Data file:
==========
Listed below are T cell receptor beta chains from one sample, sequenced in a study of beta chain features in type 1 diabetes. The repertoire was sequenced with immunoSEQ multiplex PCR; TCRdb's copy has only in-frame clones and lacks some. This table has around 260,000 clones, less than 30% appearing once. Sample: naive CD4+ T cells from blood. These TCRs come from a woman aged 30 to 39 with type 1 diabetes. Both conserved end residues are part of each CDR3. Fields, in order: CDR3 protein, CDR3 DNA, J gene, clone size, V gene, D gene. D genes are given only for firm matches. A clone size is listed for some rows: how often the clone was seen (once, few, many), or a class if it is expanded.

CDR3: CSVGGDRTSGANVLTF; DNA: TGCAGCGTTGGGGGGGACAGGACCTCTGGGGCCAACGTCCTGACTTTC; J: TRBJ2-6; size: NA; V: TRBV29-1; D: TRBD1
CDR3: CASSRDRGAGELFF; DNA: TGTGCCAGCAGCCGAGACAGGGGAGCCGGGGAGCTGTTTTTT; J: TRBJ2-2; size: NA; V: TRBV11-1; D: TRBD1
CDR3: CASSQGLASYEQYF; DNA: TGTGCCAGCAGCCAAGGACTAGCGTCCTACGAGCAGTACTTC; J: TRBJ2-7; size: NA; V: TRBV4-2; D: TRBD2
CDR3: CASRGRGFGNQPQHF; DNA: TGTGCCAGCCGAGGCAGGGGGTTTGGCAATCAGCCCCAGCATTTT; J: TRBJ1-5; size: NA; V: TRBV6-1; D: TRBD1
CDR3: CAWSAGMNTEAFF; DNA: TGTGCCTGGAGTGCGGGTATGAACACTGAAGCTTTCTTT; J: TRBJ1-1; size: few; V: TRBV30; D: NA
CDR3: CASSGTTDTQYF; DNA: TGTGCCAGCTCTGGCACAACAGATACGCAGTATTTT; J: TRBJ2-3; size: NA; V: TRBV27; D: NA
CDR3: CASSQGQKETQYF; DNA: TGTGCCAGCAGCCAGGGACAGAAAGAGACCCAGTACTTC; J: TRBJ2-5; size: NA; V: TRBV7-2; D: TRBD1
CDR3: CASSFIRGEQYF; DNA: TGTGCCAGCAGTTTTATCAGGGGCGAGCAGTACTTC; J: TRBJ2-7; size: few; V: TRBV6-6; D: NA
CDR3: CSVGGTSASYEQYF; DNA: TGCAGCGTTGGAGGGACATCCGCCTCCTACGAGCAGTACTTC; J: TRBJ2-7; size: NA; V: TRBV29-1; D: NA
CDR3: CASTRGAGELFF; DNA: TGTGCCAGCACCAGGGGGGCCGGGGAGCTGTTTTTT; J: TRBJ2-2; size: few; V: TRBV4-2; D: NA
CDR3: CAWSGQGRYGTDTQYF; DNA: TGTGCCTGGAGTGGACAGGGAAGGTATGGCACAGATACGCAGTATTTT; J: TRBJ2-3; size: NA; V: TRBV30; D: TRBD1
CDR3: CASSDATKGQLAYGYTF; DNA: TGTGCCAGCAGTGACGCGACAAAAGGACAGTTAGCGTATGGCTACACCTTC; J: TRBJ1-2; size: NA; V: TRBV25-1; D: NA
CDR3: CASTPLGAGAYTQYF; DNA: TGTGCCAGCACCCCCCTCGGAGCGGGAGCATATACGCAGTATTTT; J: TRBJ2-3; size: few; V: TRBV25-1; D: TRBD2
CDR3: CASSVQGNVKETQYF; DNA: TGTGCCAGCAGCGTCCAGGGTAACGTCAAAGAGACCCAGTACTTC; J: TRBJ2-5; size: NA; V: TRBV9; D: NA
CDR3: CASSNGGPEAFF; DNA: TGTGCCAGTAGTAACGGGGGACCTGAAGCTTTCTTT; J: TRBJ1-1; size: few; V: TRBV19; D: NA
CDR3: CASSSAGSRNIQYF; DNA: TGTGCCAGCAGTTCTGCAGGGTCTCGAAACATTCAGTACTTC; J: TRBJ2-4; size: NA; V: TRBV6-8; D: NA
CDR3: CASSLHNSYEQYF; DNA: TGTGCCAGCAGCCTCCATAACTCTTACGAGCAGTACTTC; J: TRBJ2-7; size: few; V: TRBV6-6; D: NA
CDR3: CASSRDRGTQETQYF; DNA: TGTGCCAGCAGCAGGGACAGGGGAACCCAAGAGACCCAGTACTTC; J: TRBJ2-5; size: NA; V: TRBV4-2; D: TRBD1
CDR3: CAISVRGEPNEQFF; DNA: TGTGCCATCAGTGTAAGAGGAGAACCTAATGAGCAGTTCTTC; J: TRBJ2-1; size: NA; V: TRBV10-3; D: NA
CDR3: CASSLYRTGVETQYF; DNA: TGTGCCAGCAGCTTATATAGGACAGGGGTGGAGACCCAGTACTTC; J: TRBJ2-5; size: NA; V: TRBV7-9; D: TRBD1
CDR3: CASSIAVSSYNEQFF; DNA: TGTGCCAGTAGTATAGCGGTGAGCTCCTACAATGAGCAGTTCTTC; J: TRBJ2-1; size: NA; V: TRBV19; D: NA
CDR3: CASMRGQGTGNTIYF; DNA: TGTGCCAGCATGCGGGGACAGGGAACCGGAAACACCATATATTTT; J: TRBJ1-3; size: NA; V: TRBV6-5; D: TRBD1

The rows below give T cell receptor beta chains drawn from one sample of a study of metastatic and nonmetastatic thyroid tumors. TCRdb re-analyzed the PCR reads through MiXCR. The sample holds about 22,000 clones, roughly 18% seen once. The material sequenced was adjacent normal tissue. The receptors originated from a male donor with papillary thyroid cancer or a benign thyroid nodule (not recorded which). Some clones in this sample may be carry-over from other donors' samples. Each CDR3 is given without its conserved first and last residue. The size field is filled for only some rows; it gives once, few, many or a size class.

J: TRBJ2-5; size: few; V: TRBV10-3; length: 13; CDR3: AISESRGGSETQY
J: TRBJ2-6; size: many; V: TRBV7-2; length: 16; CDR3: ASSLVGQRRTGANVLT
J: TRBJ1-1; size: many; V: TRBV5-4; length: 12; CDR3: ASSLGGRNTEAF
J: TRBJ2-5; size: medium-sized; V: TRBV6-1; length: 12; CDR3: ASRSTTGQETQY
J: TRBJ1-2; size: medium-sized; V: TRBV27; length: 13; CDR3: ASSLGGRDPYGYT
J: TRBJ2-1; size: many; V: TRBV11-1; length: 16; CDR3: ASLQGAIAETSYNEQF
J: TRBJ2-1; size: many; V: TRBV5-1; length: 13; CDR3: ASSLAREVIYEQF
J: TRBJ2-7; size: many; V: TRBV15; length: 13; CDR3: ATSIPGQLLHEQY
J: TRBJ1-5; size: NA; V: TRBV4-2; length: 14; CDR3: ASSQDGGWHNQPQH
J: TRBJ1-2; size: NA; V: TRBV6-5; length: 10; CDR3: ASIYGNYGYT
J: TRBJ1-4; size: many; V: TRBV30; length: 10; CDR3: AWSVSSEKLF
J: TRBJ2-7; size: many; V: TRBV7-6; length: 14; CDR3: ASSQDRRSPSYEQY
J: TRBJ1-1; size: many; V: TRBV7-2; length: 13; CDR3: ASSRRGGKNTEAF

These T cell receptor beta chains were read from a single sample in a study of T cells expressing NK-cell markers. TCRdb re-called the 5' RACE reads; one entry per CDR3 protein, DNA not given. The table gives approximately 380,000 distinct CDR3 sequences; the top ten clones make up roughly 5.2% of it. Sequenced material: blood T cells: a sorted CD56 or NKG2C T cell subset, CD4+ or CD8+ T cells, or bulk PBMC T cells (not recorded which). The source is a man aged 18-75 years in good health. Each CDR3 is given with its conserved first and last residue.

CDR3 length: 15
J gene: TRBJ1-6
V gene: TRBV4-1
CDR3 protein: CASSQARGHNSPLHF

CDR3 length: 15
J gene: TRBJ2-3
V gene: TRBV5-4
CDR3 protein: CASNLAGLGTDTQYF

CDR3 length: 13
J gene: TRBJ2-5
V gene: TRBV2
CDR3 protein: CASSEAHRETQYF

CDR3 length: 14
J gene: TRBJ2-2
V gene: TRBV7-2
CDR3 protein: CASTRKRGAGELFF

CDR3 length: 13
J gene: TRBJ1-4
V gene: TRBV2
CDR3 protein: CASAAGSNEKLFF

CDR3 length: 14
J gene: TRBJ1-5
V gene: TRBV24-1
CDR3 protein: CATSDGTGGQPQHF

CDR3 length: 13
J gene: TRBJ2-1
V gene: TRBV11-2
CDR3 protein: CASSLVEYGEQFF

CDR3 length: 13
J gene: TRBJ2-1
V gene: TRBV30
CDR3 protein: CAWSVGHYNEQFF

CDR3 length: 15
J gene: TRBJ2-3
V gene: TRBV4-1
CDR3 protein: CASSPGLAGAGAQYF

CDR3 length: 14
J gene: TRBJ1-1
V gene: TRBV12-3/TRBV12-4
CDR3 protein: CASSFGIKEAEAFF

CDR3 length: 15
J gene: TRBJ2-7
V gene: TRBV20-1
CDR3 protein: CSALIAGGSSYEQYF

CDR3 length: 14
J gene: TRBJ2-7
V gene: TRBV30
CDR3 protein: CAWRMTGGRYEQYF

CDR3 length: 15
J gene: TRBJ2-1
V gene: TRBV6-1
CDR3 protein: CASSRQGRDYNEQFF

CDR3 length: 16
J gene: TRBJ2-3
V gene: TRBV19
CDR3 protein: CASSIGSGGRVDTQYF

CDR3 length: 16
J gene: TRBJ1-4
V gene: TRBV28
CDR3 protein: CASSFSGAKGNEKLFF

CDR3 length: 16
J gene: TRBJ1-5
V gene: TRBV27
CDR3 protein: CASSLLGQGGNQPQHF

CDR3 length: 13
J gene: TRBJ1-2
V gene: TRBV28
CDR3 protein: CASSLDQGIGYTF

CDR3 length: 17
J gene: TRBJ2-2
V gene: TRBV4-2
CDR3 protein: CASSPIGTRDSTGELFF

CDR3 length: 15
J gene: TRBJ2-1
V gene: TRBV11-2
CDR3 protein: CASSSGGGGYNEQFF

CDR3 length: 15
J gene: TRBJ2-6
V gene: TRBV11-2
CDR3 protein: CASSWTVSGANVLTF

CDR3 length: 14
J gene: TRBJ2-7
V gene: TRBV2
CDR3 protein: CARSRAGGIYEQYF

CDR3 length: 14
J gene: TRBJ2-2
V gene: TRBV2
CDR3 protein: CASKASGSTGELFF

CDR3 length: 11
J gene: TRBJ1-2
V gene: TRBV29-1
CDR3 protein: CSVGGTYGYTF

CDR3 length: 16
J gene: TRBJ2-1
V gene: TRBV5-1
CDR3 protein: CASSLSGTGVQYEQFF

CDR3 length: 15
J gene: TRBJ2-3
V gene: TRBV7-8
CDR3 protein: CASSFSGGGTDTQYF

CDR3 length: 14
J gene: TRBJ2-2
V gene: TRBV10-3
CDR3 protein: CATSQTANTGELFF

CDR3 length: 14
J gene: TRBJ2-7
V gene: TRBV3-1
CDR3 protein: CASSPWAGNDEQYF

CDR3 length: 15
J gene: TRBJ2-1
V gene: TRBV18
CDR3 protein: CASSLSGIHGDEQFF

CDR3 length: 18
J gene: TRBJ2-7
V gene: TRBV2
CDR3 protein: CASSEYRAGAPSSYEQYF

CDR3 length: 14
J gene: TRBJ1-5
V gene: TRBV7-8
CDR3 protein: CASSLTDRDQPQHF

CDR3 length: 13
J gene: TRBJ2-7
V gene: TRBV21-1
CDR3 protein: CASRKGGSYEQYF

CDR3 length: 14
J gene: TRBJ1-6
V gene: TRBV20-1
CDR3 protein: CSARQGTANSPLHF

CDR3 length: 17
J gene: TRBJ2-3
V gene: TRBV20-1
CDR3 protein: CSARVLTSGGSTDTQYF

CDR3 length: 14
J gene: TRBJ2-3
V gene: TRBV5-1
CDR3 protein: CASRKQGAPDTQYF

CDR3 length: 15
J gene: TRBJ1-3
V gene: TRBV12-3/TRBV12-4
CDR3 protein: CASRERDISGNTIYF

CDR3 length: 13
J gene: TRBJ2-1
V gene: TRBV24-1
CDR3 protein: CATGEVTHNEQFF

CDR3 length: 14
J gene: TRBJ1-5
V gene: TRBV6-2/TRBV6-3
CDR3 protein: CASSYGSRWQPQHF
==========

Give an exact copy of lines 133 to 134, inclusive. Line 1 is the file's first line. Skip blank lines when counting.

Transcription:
V gene: TRBV5-1
CDR3 protein: CASSLSGTGVQYEQFF